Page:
What Makes a Great Teacher?

Gripping story of an effort to use data to predict teaching excellence.

As Teach for America began to identify exceptional teachers using
this data, Farr began to watch them. He observed their classes, read
their lesson plans, and talked to them about their teaching methods and
beliefs. He and his colleagues surveyed Teach for America teachers at
least four times a year to find out what they were doing and what kinds
of training had helped them the most.

Right away, certain patterns emerged. First, great teachers tended
to set big goals for their students. They were also perpetually looking
for ways to improve their effectiveness. For example, when Farr called
up teachers who were making remarkable gains and asked to visit their
classrooms, he noticed he’d get a similar response from all of them:
“They’d say, ‘You’re welcome to come, but I have to warn you–I am in
the middle of just blowing up my classroom structure and changing my
reading workshop because I think it’s not working as well as it could.’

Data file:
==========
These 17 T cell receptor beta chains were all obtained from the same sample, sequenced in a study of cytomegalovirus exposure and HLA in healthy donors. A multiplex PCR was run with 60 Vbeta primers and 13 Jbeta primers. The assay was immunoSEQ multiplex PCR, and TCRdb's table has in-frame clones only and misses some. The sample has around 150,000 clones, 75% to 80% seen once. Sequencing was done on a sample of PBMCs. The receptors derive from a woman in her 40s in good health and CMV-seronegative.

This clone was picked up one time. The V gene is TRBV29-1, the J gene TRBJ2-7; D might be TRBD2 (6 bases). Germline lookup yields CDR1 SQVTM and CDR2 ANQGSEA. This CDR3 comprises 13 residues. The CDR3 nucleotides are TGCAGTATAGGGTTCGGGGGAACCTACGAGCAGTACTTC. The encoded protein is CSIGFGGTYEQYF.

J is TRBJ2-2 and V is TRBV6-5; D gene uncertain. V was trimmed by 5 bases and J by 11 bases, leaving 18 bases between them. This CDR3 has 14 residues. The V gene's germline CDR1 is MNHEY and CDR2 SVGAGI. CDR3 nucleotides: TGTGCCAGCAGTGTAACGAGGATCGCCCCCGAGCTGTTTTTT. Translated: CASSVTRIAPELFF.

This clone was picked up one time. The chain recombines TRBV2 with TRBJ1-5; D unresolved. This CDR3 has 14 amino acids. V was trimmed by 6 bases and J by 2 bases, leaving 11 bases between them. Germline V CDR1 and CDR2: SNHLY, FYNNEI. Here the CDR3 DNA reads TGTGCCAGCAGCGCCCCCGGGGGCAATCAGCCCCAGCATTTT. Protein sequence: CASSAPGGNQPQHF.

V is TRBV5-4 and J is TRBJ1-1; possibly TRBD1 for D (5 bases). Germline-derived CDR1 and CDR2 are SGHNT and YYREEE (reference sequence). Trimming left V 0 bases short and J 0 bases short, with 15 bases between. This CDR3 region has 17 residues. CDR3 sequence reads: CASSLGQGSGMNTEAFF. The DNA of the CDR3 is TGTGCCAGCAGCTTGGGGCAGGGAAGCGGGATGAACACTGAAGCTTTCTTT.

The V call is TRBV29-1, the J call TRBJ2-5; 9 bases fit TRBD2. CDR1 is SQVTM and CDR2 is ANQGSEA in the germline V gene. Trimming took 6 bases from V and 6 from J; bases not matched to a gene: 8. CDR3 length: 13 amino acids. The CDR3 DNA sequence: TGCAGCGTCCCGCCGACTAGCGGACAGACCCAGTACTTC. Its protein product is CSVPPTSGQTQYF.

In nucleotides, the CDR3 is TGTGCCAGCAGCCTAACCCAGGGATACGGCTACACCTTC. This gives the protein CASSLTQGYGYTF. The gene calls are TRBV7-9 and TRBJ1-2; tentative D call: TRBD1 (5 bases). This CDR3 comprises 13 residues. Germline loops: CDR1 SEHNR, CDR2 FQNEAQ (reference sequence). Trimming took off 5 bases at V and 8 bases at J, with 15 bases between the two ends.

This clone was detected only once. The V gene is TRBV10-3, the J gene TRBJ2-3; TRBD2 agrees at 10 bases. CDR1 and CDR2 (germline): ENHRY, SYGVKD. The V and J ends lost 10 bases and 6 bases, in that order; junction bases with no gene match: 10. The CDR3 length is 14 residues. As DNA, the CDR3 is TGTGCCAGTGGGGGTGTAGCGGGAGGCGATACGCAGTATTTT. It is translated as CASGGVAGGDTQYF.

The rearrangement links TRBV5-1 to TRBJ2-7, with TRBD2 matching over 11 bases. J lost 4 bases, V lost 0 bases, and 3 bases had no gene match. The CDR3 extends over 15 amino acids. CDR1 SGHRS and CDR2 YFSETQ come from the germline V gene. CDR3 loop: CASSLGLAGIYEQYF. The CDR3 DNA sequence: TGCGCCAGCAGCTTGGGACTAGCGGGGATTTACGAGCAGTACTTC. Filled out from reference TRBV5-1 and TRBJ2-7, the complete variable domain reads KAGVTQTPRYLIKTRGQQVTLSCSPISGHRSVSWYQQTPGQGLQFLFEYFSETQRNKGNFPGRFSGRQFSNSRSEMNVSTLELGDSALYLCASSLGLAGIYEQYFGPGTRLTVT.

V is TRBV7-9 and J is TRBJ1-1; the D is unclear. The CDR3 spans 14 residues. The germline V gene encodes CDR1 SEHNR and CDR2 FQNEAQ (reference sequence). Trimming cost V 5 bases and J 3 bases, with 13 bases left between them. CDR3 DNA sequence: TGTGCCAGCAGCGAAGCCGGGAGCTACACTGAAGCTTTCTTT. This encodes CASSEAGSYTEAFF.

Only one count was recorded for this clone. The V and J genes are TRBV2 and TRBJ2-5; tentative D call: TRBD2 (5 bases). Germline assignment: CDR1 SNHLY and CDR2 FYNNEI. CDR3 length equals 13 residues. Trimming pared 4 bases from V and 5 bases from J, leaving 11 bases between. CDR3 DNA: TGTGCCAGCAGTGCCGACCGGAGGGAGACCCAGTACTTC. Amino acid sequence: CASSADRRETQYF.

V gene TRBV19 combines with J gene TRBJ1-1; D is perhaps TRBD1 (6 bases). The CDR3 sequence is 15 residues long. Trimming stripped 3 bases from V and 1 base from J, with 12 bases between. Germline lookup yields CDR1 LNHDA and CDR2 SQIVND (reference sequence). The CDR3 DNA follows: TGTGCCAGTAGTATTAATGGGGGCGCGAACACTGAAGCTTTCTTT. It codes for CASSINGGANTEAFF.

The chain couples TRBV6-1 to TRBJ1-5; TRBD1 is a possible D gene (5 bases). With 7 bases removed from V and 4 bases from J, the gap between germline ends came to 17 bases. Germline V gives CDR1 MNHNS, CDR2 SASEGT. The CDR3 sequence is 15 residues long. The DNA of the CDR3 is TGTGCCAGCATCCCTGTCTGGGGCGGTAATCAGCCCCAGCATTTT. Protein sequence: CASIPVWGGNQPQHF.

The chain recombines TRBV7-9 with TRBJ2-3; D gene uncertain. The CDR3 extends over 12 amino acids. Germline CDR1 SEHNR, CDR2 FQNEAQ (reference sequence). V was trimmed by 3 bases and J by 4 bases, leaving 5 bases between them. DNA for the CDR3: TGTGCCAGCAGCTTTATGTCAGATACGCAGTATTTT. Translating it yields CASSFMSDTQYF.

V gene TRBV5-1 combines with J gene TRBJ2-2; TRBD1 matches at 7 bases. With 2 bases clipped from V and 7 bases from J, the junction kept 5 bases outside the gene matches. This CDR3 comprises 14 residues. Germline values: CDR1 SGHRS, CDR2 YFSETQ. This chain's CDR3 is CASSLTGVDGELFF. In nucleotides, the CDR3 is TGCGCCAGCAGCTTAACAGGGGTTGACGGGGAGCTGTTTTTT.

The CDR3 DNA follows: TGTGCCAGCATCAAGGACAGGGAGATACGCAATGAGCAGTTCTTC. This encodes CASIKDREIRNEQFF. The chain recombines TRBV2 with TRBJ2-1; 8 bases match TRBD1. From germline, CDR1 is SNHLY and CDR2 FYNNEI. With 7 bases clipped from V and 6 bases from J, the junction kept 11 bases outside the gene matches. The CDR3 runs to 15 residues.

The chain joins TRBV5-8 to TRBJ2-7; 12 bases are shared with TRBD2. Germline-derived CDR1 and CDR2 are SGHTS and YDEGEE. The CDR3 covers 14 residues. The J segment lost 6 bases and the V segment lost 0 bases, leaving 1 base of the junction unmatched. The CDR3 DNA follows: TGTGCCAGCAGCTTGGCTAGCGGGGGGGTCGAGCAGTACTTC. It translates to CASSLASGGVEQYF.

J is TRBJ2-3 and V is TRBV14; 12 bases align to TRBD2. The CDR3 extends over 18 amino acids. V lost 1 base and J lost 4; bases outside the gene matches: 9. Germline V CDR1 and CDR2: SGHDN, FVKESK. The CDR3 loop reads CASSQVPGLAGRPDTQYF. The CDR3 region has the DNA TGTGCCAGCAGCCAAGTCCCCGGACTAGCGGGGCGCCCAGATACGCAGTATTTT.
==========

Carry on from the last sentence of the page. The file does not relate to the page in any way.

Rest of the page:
When you hear that over and over, and you don’t hear that from other
teachers, you start to form a hypothesis.” Great teachers, he
concluded, constantly reevaluate what they are doing.

Superstar teachers had four other tendencies in common: they avidly
recruited students and their families into the process; they maintained
focus, ensuring that everything they did contributed to student
learning; they planned exhaustively and purposefully–for the next day
or the year ahead–by working backward from the desired outcome; and
they worked relentlessly, refusing to surrender to the combined menaces
of poverty, bureaucracy, and budgetary shortfalls.

But when Farr took his findings to teachers, they wanted more.
“They’d say, ‘Yeah, yeah. Give me the concrete actions. What does this
mean for a lesson plan?'” So Farr and his colleagues made lists of
specific teacher actions that fell under the high-level principles they
had identified. For example, one way that great teachers ensure that
kids are learning is to frequently check for understanding: Are the
kids–all of the kids–following what you are saying? Asking “Does
anyone have any questions?” does not work, and it’s a classic rookie
mistake. —Amanda Ripley, The Atlantic